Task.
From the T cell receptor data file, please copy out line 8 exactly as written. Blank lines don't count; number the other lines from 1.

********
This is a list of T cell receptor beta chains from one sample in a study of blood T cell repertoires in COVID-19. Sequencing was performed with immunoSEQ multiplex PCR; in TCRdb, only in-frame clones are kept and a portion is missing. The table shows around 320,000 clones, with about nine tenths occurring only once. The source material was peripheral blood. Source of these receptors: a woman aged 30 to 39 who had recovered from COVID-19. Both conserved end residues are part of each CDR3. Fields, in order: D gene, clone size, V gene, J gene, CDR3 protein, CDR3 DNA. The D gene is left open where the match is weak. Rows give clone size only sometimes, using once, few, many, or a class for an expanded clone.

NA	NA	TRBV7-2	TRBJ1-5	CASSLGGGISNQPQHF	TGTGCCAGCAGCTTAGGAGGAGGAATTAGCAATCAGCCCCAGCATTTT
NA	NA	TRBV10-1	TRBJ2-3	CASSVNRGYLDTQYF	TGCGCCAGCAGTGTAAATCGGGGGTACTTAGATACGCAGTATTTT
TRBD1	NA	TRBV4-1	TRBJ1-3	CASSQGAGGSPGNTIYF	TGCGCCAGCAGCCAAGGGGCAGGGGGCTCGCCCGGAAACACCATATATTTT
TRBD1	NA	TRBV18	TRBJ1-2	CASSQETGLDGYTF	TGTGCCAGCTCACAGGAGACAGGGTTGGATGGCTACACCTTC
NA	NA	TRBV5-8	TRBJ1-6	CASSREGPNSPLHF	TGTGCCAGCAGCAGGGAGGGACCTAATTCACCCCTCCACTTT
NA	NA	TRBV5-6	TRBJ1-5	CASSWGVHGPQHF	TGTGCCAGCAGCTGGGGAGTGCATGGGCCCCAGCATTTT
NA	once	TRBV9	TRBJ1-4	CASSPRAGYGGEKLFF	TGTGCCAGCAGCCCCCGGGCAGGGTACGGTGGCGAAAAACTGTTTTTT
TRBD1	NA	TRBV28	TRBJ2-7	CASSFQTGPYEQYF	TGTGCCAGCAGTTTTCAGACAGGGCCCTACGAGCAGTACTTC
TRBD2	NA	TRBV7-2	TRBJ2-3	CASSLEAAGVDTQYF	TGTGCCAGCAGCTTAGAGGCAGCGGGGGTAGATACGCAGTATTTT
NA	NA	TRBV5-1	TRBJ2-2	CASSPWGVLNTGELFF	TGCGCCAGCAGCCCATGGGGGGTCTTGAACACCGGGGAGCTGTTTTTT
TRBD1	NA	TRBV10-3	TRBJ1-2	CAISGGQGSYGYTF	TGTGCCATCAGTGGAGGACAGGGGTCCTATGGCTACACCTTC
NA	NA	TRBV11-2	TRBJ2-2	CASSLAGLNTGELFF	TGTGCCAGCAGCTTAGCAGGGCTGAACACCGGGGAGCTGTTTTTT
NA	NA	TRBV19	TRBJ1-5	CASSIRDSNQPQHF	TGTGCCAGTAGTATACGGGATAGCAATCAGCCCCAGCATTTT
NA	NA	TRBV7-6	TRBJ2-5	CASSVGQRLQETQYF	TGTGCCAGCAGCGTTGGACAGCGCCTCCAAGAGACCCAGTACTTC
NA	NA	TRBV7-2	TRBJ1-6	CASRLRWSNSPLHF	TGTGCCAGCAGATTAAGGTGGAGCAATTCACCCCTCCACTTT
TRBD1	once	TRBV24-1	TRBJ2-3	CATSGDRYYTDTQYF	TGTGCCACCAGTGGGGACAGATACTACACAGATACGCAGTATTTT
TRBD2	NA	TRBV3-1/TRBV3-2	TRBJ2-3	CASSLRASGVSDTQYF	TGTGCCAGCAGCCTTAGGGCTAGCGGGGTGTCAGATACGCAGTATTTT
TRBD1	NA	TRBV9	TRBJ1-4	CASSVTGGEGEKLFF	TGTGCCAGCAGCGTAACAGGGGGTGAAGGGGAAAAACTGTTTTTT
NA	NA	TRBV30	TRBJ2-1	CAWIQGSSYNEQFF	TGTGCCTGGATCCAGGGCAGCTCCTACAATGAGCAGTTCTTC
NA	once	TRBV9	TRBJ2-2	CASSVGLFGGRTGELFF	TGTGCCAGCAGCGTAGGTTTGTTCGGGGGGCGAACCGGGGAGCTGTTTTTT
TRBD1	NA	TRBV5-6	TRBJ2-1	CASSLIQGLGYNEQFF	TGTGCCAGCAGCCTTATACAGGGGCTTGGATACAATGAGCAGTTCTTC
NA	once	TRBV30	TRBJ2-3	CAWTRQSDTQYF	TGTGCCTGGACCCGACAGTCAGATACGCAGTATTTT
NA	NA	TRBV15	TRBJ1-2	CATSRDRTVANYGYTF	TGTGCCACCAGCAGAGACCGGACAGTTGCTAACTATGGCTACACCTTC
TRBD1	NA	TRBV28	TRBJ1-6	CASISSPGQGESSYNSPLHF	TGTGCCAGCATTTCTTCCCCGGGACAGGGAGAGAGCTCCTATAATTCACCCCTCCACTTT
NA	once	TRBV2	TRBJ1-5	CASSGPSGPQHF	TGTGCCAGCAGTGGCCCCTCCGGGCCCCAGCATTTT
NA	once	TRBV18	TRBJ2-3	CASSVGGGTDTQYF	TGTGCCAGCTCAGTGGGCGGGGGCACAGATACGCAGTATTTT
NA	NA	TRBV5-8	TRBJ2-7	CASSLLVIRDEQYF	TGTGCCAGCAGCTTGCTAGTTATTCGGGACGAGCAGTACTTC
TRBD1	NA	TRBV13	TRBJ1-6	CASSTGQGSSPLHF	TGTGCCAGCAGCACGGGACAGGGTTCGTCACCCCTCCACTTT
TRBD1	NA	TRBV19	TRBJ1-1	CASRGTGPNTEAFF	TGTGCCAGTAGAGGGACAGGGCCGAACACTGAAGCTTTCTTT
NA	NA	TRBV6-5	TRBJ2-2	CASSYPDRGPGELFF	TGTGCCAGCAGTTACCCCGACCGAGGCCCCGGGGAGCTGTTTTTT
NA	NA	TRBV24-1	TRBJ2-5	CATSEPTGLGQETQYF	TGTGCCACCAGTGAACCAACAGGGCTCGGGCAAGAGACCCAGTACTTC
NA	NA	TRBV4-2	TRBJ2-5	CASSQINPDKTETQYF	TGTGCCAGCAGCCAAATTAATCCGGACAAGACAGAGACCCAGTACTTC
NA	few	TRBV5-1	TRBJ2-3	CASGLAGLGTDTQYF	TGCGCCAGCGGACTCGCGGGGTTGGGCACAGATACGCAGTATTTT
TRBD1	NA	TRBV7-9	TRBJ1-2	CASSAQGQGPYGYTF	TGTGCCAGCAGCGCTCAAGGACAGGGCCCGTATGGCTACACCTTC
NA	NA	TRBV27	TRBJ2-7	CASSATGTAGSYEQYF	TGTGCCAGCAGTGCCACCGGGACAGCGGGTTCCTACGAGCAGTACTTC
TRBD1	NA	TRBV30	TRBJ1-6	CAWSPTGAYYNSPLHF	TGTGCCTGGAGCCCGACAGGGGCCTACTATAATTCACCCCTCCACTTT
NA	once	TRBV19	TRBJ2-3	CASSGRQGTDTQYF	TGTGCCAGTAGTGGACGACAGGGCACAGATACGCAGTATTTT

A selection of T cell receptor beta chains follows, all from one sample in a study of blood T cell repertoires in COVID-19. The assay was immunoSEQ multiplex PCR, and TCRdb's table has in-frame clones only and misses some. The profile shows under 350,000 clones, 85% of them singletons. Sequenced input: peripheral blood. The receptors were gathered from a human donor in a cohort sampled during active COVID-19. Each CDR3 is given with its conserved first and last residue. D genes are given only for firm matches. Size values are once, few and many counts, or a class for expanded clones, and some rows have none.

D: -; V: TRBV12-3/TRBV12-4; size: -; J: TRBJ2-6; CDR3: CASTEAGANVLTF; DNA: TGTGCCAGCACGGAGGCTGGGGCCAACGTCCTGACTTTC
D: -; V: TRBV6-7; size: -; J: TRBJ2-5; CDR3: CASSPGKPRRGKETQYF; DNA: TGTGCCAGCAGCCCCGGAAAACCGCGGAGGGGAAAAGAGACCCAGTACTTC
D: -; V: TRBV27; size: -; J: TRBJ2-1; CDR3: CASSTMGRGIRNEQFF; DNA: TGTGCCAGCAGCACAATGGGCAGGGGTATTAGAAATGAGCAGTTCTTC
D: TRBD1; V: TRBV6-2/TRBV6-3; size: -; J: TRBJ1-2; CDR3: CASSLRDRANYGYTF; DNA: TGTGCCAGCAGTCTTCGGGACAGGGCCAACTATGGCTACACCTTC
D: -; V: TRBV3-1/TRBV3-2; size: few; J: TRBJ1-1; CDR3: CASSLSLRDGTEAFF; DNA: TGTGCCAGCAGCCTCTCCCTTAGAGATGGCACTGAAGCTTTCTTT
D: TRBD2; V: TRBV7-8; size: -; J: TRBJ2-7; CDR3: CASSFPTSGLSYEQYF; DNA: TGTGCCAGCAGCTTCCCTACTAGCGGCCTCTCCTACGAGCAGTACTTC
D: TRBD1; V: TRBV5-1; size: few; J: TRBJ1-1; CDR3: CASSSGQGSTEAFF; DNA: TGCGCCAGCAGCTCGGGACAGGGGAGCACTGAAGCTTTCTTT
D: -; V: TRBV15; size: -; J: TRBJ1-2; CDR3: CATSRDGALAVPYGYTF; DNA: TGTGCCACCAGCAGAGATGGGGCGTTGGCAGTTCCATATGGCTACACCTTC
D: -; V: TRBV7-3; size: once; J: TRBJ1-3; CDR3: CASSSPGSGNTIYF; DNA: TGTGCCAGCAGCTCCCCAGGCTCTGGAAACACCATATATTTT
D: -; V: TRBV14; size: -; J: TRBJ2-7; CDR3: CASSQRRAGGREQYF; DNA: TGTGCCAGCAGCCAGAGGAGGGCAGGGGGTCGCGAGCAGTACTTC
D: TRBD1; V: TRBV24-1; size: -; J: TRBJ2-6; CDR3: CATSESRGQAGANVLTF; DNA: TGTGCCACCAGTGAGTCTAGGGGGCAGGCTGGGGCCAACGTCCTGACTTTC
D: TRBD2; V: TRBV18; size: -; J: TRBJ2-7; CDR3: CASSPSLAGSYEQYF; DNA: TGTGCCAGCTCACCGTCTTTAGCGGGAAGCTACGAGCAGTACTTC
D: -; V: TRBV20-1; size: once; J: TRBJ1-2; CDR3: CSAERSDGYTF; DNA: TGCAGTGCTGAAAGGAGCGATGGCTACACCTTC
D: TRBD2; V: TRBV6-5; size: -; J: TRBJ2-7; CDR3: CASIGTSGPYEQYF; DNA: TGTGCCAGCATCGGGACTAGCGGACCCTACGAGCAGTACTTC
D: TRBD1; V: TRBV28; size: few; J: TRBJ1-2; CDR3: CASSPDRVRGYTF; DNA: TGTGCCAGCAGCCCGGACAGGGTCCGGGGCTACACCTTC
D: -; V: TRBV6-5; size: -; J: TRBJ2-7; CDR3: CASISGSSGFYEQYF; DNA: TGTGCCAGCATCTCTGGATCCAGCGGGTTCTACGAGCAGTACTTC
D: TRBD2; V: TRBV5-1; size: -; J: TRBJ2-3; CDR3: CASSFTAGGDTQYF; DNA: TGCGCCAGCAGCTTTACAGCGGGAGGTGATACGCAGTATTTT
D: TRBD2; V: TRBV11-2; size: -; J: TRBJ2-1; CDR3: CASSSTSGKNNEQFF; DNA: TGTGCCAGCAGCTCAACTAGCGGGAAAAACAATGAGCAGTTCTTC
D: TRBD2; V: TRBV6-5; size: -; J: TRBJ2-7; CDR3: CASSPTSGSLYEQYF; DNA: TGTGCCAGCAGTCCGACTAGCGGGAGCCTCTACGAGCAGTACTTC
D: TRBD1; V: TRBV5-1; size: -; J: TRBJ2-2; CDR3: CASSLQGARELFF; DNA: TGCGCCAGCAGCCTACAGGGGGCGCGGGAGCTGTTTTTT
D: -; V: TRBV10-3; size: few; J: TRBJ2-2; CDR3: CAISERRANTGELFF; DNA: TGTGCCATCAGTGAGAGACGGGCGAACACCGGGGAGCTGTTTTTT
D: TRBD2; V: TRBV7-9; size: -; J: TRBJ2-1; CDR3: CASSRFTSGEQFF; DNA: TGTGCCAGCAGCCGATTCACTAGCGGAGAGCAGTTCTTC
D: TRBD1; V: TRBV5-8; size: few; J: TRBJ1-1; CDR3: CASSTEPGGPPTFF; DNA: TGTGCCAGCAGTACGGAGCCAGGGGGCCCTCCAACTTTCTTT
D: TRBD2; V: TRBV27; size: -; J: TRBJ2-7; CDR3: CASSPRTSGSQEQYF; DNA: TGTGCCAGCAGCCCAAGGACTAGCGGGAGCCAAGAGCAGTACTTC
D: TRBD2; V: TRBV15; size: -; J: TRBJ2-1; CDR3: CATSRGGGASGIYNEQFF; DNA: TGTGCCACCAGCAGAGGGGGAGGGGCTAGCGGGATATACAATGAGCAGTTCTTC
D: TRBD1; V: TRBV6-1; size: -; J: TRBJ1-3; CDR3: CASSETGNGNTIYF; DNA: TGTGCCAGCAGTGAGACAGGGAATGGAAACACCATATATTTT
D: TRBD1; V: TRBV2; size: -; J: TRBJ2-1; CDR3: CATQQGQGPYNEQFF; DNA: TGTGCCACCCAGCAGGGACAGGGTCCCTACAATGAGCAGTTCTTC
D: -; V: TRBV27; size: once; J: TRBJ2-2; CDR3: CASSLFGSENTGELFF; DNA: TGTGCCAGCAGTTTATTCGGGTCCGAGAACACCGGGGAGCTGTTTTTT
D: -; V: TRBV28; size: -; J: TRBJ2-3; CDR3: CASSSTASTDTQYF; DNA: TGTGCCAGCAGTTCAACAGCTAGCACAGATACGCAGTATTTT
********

NA	once	TRBV9	TRBJ1-4	CASSPRAGYGGEKLFF	TGTGCCAGCAGCCCCCGGGCAGGGTACGGTGGCGAAAAACTGTTTTTT